Another round of light snow is likely for portions of Pennsylvania and New Jersey from another weather disturbance forecast to move through the region at the end of the week. Generally 1-3″ of light snow is expected, although up to 3-4″ is possible in portions of southeastern Pennsylvania, southwestern New Jersey, northern Delaware, northeastern Maryland, the higher elevations of the Appalachians over Pennsylvania, West Virginia, and Virginia, and down-wind of the Great Lakes where lake effect snows will fall.
A weak shortwave trough approaching in the flow aloft will generate snow flurries throughout the Great Lakes and portions of the northern Mid Atlantic late Thursday into Friday; that shortwave will initiate a coastal low off the Carolinas around midnight Thursday which is forecast to move east-northeast off of Cape Hatteras by Friday morning. Meanwhile, a much stronger shortwave will be tracking quickly east-southeastward from the northern Plains early Thursday, to the Mid-Atlantic on Friday. As it does so, some degree of phasing with the cold upper-trough dropping southward across the Great Lakes is expected to occur.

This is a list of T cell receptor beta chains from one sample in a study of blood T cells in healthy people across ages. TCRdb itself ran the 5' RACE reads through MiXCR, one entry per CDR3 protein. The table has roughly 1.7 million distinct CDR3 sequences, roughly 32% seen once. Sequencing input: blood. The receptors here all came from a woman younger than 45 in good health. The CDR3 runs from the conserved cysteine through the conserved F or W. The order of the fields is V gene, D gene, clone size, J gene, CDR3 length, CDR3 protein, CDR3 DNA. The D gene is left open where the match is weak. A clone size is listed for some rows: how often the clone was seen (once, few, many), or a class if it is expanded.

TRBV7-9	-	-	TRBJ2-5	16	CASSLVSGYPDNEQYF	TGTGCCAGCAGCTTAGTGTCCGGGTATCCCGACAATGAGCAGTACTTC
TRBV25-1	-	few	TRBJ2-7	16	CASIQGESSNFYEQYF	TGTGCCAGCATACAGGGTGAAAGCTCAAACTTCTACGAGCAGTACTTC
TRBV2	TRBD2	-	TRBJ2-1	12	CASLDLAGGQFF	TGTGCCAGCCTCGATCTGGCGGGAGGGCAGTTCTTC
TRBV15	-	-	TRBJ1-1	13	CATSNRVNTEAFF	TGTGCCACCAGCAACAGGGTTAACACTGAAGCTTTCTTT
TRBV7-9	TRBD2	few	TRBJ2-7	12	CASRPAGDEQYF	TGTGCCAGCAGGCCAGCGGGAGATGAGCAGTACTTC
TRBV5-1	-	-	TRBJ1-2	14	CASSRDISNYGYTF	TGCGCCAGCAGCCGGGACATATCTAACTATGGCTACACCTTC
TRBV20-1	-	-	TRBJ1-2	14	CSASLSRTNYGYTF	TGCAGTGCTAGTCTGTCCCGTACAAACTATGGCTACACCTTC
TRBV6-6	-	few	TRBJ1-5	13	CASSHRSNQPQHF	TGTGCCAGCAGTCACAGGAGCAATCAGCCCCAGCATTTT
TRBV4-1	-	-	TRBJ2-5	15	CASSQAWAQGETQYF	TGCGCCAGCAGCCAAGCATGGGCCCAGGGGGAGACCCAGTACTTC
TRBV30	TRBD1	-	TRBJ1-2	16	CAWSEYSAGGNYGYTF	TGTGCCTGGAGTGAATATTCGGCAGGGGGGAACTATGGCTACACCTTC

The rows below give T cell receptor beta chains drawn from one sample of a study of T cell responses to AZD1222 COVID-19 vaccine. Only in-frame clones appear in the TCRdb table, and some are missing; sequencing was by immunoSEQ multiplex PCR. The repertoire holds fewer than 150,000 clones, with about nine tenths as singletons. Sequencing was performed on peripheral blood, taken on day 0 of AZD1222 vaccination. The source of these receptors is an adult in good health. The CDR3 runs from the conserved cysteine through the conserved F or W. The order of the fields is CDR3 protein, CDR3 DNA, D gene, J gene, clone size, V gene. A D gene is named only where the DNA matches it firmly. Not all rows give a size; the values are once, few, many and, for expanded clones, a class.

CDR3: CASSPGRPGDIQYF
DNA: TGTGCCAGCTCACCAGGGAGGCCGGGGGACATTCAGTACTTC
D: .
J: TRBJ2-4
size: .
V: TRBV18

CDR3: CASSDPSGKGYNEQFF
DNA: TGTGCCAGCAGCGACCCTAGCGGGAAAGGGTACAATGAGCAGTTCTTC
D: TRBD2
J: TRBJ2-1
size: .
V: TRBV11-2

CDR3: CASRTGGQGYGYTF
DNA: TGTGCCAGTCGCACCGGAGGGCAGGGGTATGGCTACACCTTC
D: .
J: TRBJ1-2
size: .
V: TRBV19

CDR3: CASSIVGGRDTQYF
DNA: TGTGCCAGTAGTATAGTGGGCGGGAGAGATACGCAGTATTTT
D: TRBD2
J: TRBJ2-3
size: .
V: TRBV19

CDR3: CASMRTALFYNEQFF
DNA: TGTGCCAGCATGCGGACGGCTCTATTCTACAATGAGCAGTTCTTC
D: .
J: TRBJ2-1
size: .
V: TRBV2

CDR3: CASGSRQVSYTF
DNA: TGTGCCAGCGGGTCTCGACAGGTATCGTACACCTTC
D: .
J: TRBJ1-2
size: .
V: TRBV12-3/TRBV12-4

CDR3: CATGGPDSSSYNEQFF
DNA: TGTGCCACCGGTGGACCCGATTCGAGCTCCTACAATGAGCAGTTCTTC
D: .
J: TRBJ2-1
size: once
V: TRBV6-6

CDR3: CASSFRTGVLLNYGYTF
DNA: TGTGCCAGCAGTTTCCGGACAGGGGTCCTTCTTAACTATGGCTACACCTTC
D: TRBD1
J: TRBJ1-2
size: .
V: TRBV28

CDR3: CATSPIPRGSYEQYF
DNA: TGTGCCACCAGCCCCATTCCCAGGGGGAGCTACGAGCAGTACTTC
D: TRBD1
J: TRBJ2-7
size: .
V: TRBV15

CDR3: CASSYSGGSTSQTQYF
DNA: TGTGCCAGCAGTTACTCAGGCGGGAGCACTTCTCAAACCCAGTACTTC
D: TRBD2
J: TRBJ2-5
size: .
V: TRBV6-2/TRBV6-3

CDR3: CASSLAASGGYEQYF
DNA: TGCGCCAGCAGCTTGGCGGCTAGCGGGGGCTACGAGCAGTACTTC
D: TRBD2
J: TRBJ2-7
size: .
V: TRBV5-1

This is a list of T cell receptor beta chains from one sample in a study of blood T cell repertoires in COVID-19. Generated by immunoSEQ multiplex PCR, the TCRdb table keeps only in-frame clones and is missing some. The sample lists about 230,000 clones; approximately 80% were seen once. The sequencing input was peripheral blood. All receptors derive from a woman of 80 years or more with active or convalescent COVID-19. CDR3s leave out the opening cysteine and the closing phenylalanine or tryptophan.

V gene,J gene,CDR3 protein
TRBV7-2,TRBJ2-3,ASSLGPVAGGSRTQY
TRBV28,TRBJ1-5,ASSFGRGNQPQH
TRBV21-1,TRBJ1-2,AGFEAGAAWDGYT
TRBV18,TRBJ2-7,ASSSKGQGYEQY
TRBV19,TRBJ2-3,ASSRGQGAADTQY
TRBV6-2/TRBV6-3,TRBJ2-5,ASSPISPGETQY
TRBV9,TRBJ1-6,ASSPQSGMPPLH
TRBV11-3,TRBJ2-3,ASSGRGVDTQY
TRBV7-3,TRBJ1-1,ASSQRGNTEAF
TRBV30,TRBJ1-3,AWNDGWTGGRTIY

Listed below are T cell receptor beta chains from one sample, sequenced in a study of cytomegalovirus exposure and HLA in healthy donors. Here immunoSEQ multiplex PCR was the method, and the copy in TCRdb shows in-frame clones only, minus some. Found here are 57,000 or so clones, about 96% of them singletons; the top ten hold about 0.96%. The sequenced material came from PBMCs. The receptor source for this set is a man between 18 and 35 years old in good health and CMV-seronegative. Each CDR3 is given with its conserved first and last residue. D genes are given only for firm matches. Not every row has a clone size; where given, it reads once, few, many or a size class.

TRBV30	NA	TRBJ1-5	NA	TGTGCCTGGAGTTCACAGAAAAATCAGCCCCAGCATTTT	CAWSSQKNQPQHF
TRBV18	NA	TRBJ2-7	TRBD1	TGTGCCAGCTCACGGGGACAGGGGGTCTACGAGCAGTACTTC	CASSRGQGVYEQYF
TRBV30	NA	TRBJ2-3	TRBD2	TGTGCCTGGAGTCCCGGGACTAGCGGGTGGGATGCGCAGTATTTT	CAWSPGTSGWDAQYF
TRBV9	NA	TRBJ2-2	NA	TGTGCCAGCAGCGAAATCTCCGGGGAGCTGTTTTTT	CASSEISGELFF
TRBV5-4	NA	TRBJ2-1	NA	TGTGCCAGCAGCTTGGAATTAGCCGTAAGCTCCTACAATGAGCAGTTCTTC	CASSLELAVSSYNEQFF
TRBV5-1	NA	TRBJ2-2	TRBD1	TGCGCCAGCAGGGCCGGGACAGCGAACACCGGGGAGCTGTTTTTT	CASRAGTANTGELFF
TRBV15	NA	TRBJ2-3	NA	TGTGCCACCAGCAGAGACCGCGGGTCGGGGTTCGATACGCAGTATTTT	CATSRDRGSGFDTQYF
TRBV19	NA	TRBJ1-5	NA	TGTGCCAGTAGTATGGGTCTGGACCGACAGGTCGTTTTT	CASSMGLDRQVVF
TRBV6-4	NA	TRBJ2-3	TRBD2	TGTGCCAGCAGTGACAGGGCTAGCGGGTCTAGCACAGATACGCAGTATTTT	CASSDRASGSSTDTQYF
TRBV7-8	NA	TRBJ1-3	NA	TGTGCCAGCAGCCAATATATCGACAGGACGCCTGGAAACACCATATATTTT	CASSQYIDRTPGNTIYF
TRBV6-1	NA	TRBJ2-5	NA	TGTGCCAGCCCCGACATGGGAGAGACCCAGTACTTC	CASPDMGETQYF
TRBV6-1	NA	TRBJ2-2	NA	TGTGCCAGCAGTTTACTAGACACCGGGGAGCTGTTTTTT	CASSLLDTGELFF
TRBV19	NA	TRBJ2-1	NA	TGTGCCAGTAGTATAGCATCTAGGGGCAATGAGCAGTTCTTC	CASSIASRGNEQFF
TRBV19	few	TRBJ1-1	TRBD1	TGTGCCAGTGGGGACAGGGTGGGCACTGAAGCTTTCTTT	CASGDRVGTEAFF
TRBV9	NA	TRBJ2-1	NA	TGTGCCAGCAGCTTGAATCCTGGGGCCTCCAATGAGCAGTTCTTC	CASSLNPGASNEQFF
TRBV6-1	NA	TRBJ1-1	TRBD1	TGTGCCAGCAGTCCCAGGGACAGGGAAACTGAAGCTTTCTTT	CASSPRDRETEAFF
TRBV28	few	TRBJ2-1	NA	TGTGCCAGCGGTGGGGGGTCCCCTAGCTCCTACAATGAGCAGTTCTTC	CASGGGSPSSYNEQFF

According to the National Weather Service, just how much phasing and resulting amplification occurs is key for determining how much snow will fall on Friday in the East. If the initial shortwave and surface low dominates and keeps the stronger thermal gradient and baroclinic zone shifting offshore while the better upper-level dynamics are a step behind, there may only be several hours of light snow with perhaps an inch or so. If the stronger shortwave can amplify and back the flow near the coast to allow a surface low to hold closer to the coast, and increase frontogenetic forcing for a time on Friday, then several inches of snowfall will be
At this time, forecast trends are trending towards the more robust solution, although the system remains relatively light. This system will be a quick mover, with the bulk of any snow falling during the daytime hours on Friday and ending early Friday evening, followed by a very cold night, with wind chills possibly nearing or even dropping below 0F throughout portions of the Mid Atlantic.